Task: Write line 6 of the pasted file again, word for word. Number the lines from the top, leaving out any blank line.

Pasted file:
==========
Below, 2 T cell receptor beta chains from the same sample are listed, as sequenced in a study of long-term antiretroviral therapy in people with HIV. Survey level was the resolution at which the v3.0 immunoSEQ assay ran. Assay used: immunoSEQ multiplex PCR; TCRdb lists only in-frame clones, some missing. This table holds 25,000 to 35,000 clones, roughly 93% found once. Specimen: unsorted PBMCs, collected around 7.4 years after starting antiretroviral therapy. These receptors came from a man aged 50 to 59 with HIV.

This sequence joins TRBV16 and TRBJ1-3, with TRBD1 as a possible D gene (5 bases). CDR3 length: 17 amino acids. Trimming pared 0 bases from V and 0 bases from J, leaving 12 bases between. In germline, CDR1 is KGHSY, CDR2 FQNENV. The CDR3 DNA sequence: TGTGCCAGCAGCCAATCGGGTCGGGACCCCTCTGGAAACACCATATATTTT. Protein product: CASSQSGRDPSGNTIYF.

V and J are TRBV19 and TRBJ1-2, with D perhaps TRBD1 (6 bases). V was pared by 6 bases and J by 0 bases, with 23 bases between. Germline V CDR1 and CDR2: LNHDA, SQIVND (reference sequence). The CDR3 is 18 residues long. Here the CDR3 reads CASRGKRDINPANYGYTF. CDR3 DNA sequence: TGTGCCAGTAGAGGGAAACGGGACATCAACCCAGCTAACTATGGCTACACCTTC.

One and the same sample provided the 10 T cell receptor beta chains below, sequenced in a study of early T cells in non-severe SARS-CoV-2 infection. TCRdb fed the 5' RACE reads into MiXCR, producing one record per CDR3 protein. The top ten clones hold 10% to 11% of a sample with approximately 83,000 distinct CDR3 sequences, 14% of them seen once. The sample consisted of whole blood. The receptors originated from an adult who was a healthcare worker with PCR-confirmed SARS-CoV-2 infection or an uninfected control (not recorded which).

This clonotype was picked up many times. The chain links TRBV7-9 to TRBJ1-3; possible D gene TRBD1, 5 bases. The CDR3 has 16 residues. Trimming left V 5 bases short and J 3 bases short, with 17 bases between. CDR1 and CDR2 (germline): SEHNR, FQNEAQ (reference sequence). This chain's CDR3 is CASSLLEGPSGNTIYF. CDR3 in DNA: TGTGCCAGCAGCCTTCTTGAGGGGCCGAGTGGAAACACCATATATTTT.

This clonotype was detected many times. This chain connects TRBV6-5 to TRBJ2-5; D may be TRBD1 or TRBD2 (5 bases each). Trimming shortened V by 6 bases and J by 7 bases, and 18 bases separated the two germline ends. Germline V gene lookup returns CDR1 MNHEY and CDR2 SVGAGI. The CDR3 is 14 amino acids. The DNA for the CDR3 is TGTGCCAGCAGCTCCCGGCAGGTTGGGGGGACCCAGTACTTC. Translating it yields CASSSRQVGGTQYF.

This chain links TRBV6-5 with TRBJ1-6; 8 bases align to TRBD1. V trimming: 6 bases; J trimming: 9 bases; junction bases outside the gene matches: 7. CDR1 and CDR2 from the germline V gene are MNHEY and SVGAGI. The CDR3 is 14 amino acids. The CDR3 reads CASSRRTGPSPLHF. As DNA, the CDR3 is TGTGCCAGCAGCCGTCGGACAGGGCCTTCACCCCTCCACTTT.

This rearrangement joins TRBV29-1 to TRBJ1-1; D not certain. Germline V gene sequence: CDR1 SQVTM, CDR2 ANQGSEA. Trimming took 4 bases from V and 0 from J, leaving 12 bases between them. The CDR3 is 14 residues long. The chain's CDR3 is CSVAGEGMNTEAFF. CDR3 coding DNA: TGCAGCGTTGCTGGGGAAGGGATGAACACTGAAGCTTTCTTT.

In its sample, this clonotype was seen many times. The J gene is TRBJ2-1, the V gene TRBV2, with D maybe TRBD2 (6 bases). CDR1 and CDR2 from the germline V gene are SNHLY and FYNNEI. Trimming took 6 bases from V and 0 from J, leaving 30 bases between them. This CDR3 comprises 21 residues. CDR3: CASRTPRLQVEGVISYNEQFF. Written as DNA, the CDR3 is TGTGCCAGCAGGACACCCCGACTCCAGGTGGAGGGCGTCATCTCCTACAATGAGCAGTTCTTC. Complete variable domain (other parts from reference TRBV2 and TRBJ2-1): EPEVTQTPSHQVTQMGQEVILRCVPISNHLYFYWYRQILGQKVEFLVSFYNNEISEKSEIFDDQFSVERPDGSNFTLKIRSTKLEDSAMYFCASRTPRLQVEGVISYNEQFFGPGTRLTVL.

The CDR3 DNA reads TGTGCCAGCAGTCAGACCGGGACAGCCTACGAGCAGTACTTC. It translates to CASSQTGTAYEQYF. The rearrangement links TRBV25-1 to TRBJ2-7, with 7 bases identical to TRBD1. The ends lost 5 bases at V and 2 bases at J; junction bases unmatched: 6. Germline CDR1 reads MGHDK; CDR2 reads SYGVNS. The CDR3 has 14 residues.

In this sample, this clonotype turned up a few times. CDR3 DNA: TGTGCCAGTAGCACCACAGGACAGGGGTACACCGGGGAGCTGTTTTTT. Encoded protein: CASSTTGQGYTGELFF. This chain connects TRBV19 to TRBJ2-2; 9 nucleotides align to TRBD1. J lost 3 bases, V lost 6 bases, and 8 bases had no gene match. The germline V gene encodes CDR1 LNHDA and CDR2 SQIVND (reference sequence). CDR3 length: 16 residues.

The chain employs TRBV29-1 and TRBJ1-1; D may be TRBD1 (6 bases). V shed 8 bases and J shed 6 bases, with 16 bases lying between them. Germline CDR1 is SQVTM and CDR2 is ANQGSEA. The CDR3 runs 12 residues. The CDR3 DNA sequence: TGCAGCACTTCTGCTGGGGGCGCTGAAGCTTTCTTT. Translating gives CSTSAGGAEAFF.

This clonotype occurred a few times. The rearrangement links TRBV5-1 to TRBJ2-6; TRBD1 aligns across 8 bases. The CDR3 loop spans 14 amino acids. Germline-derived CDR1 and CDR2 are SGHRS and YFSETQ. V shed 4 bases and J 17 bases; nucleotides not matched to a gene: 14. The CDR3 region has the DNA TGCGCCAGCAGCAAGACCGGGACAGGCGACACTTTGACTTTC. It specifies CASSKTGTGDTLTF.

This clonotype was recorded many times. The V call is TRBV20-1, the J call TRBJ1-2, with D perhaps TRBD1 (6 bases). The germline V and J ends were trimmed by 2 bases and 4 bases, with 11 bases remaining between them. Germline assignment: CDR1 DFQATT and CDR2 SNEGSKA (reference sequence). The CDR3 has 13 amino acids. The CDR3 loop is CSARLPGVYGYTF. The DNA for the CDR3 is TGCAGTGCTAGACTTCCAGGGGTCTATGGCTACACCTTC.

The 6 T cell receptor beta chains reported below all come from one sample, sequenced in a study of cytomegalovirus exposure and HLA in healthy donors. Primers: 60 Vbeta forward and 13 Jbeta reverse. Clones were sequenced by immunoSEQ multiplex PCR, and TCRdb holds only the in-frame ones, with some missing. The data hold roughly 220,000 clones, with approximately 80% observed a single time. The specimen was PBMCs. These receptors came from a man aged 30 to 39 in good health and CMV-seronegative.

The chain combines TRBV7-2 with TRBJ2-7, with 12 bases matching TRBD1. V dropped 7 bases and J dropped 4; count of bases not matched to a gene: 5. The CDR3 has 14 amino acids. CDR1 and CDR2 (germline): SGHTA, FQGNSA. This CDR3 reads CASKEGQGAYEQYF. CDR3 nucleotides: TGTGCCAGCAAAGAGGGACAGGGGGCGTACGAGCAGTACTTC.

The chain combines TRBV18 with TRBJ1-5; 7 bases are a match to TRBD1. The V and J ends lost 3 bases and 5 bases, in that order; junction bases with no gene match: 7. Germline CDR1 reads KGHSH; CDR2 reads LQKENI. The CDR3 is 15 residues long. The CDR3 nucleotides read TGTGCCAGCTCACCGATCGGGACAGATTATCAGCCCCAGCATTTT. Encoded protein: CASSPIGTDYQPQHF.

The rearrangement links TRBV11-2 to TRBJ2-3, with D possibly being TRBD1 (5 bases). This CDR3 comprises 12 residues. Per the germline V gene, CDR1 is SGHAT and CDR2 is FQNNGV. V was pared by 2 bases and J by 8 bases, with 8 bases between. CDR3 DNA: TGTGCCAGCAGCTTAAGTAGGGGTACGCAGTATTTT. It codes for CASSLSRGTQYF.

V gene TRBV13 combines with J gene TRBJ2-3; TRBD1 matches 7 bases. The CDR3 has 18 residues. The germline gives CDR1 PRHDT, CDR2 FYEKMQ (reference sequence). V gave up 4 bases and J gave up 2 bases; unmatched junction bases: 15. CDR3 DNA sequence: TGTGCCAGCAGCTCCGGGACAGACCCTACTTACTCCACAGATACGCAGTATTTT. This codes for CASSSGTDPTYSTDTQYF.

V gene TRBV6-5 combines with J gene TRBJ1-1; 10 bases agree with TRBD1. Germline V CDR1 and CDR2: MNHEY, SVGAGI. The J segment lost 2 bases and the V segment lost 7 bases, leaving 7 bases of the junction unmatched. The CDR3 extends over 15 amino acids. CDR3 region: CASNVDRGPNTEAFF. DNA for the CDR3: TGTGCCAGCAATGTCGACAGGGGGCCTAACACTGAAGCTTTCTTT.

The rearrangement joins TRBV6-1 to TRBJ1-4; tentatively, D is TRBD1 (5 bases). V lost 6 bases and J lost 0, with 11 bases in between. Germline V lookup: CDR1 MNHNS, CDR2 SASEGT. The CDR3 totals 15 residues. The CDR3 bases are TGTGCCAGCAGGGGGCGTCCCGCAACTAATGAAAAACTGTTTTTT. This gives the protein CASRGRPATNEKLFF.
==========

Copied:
This clonotype was detected many times. This chain connects TRBV6-5 to TRBJ2-5; D may be TRBD1 or TRBD2 (5 bases each). Trimming shortened V by 6 bases and J by 7 bases, and 18 bases separated the two germline ends. Germline V gene lookup returns CDR1 MNHEY and CDR2 SVGAGI. The CDR3 is 14 amino acids. The DNA for the CDR3 is TGTGCCAGCAGCTCCCGGCAGGTTGGGGGGACCCAGTACTTC. Translating it yields CASSSRQVGGTQYF.